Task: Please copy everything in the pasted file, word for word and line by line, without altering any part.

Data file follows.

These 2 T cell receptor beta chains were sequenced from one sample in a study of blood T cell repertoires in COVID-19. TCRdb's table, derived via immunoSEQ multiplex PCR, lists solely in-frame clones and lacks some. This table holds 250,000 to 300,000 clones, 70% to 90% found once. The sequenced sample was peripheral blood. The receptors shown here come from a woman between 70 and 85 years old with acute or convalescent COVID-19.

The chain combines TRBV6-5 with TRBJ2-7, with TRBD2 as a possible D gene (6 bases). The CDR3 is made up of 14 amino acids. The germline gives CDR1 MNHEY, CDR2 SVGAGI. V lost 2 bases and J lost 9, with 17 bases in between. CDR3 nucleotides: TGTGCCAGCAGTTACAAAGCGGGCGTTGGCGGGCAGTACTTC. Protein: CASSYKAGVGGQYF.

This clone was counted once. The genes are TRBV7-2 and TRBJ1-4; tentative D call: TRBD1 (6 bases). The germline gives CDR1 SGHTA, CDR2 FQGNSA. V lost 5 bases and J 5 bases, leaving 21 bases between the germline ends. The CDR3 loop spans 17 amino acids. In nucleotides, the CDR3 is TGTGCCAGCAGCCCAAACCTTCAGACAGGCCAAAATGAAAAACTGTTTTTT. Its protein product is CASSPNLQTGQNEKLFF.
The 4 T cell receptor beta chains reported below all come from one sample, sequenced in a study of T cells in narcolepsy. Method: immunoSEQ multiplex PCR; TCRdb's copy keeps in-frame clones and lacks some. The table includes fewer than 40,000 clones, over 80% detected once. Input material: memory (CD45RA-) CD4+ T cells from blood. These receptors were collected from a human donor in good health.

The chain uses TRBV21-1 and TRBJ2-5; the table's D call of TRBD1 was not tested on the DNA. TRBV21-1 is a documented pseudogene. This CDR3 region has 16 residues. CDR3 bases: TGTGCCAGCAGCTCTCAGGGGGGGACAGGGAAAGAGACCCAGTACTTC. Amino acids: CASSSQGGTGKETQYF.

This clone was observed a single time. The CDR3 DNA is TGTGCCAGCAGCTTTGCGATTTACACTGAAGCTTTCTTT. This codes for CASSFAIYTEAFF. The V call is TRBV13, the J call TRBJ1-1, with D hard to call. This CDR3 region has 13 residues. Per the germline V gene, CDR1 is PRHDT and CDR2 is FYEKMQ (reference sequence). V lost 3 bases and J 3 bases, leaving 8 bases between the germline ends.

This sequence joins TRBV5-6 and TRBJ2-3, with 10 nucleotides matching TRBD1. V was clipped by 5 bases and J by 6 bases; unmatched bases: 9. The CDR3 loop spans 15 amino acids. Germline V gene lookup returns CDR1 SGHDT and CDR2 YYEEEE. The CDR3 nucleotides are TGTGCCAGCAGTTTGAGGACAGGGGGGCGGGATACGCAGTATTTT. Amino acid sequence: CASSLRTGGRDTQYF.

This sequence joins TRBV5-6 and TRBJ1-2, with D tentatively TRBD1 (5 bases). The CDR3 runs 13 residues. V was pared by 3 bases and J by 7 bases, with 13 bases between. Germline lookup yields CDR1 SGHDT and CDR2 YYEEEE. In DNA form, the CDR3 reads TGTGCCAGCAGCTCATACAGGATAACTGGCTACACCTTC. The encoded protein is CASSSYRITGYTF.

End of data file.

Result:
These 2 T cell receptor beta chains were sequenced from one sample in a study of blood T cell repertoires in COVID-19. TCRdb's table, derived via immunoSEQ multiplex PCR, lists solely in-frame clones and lacks some. This table holds 250,000 to 300,000 clones, 70% to 90% found once. The sequenced sample was peripheral blood. The receptors shown here come from a woman between 70 and 85 years old with acute or convalescent COVID-19.

The chain combines TRBV6-5 with TRBJ2-7, with TRBD2 as a possible D gene (6 bases). The CDR3 is made up of 14 amino acids. The germline gives CDR1 MNHEY, CDR2 SVGAGI. V lost 2 bases and J lost 9, with 17 bases in between. CDR3 nucleotides: TGTGCCAGCAGTTACAAAGCGGGCGTTGGCGGGCAGTACTTC. Protein: CASSYKAGVGGQYF.

This clone was counted once. The genes are TRBV7-2 and TRBJ1-4; tentative D call: TRBD1 (6 bases). The germline gives CDR1 SGHTA, CDR2 FQGNSA. V lost 5 bases and J 5 bases, leaving 21 bases between the germline ends. The CDR3 loop spans 17 amino acids. In nucleotides, the CDR3 is TGTGCCAGCAGCCCAAACCTTCAGACAGGCCAAAATGAAAAACTGTTTTTT. Its protein product is CASSPNLQTGQNEKLFF.
The 4 T cell receptor beta chains reported below all come from one sample, sequenced in a study of T cells in narcolepsy. Method: immunoSEQ multiplex PCR; TCRdb's copy keeps in-frame clones and lacks some. The table includes fewer than 40,000 clones, over 80% detected once. Input material: memory (CD45RA-) CD4+ T cells from blood. These receptors were collected from a human donor in good health.

The chain uses TRBV21-1 and TRBJ2-5; the table's D call of TRBD1 was not tested on the DNA. TRBV21-1 is a documented pseudogene. This CDR3 region has 16 residues. CDR3 bases: TGTGCCAGCAGCTCTCAGGGGGGGACAGGGAAAGAGACCCAGTACTTC. Amino acids: CASSSQGGTGKETQYF.

This clone was observed a single time. The CDR3 DNA is TGTGCCAGCAGCTTTGCGATTTACACTGAAGCTTTCTTT. This codes for CASSFAIYTEAFF. The V call is TRBV13, the J call TRBJ1-1, with D hard to call. This CDR3 region has 13 residues. Per the germline V gene, CDR1 is PRHDT and CDR2 is FYEKMQ (reference sequence). V lost 3 bases and J 3 bases, leaving 8 bases between the germline ends.

This sequence joins TRBV5-6 and TRBJ2-3, with 10 nucleotides matching TRBD1. V was clipped by 5 bases and J by 6 bases; unmatched bases: 9. The CDR3 loop spans 15 amino acids. Germline V gene lookup returns CDR1 SGHDT and CDR2 YYEEEE. The CDR3 nucleotides are TGTGCCAGCAGTTTGAGGACAGGGGGGCGGGATACGCAGTATTTT. Amino acid sequence: CASSLRTGGRDTQYF.

This sequence joins TRBV5-6 and TRBJ1-2, with D tentatively TRBD1 (5 bases). The CDR3 runs 13 residues. V was pared by 3 bases and J by 7 bases, with 13 bases between. Germline lookup yields CDR1 SGHDT and CDR2 YYEEEE. In DNA form, the CDR3 reads TGTGCCAGCAGCTCATACAGGATAACTGGCTACACCTTC. The encoded protein is CASSSYRITGYTF.